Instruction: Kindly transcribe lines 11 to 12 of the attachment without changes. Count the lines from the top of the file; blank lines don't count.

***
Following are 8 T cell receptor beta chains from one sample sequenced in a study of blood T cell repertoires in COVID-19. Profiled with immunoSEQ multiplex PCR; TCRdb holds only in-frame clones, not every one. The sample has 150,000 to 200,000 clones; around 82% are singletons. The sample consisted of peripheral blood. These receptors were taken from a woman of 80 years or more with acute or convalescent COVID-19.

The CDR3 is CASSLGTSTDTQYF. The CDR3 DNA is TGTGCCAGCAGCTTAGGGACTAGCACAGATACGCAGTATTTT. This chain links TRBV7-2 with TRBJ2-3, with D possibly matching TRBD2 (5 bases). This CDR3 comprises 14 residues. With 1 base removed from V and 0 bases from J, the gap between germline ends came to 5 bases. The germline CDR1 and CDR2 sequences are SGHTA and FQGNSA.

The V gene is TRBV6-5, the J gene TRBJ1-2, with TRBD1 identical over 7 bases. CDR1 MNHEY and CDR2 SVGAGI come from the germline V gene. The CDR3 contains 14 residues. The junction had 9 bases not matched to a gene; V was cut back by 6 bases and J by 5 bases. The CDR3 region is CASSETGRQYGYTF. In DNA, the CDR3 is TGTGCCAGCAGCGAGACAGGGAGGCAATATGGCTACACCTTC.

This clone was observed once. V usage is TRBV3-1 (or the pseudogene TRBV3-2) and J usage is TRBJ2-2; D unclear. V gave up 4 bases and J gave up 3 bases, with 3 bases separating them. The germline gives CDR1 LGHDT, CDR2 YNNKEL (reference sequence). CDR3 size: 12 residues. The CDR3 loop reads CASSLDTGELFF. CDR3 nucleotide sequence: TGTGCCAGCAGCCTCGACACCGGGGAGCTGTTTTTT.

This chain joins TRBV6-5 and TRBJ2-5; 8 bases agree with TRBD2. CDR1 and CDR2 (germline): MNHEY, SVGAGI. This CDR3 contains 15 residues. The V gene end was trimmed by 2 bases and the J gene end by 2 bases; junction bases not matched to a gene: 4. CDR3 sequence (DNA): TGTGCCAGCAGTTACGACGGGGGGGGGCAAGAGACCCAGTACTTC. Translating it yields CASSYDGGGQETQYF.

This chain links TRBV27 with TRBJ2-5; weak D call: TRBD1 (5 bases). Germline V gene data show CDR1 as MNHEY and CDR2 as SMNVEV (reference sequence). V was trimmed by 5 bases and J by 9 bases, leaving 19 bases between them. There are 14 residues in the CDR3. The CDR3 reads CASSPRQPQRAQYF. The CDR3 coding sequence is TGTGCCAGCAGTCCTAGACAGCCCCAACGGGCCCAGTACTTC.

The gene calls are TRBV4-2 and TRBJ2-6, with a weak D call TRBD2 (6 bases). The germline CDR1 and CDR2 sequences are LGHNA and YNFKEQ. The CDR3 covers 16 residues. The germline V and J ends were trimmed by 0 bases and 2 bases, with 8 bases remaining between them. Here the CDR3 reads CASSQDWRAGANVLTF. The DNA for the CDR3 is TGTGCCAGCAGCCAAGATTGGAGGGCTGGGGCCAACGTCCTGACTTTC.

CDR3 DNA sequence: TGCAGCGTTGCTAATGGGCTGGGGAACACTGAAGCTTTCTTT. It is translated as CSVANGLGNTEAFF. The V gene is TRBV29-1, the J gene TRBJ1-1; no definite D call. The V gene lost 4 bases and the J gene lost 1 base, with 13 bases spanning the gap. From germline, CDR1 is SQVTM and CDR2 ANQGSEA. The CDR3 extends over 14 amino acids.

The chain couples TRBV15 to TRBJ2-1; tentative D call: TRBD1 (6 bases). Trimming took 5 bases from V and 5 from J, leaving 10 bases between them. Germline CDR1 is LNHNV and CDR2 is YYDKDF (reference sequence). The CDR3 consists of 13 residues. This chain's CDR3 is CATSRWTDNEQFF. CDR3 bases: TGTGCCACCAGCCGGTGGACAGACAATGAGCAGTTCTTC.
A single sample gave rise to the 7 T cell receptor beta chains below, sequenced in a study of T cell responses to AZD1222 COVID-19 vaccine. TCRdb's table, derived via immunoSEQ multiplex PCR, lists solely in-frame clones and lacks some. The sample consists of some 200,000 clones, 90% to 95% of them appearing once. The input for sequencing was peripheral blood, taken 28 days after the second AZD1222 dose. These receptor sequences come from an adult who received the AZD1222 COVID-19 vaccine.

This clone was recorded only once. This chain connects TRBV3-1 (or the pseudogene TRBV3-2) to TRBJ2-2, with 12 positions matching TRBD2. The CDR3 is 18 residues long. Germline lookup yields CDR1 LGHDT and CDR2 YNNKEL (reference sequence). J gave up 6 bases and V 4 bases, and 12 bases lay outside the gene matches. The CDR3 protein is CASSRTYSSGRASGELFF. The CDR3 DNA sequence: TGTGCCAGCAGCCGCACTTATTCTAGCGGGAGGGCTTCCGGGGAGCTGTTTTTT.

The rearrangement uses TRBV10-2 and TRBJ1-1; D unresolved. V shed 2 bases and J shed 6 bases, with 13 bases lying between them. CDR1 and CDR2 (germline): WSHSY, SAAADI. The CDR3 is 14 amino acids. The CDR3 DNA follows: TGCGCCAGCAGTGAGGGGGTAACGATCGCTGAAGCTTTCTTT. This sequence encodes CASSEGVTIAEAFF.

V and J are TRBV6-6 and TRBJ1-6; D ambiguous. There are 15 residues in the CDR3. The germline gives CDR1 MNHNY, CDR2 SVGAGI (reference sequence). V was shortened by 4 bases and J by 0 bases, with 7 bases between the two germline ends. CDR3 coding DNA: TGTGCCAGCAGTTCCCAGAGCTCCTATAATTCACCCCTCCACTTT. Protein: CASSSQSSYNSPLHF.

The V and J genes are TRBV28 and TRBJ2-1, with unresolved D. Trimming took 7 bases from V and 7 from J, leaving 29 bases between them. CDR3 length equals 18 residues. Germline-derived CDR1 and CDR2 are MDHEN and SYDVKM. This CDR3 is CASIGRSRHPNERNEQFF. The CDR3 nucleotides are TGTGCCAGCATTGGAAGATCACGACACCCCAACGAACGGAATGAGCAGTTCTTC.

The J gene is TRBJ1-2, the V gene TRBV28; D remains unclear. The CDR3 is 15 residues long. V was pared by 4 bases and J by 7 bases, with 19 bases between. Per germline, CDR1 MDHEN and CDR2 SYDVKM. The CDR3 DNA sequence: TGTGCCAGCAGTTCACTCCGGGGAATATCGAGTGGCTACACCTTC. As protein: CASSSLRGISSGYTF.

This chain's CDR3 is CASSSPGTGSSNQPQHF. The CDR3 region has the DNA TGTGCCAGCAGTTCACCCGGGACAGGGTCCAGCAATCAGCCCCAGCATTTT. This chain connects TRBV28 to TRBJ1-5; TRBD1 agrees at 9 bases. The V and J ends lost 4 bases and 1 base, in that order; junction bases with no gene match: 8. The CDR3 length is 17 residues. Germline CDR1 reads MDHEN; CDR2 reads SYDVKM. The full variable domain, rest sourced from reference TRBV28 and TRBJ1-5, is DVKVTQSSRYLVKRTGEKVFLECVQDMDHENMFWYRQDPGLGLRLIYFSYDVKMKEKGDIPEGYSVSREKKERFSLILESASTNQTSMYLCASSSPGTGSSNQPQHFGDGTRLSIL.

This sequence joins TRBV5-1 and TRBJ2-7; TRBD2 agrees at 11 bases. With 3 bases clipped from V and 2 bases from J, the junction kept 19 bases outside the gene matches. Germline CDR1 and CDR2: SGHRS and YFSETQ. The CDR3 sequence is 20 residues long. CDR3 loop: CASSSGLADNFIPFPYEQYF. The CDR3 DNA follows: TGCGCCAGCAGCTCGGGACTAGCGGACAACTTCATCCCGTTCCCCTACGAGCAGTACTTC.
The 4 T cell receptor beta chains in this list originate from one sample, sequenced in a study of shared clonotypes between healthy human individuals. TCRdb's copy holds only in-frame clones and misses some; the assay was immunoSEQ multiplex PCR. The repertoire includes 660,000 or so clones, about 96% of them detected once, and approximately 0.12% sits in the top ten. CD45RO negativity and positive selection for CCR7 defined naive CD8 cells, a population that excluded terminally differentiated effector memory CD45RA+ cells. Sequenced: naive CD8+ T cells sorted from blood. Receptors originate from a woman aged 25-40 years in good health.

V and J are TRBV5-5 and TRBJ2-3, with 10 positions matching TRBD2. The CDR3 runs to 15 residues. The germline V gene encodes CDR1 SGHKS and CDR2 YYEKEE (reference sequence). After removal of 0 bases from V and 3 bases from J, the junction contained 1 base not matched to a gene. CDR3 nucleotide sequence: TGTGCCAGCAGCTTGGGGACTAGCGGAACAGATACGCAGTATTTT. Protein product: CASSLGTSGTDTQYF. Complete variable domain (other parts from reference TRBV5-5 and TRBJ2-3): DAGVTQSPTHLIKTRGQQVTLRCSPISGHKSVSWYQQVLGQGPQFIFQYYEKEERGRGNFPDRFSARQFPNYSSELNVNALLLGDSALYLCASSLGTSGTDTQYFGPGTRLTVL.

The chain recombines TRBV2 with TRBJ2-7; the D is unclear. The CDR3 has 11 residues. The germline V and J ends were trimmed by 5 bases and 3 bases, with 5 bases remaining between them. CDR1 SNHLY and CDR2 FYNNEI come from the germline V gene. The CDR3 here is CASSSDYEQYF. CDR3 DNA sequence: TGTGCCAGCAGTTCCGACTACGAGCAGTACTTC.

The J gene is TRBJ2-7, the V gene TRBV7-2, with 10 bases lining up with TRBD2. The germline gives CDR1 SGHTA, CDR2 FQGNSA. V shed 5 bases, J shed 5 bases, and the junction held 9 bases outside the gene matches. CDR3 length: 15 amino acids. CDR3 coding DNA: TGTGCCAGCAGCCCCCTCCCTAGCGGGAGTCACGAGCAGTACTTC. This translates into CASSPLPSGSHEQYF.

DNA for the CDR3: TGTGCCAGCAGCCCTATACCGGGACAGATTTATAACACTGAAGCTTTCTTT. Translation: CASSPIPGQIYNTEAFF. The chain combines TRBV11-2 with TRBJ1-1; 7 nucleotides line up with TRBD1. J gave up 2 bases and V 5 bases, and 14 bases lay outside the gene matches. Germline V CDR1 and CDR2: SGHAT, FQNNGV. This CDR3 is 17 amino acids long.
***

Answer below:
This clone was recorded only once. This chain connects TRBV3-1 (or the pseudogene TRBV3-2) to TRBJ2-2, with 12 positions matching TRBD2. The CDR3 is 18 residues long. Germline lookup yields CDR1 LGHDT and CDR2 YNNKEL (reference sequence). J gave up 6 bases and V 4 bases, and 12 bases lay outside the gene matches. The CDR3 protein is CASSRTYSSGRASGELFF. The CDR3 DNA sequence: TGTGCCAGCAGCCGCACTTATTCTAGCGGGAGGGCTTCCGGGGAGCTGTTTTTT.

The rearrangement uses TRBV10-2 and TRBJ1-1; D unresolved. V shed 2 bases and J shed 6 bases, with 13 bases lying between them. CDR1 and CDR2 (germline): WSHSY, SAAADI. The CDR3 is 14 amino acids. The CDR3 DNA follows: TGCGCCAGCAGTGAGGGGGTAACGATCGCTGAAGCTTTCTTT. This sequence encodes CASSEGVTIAEAFF.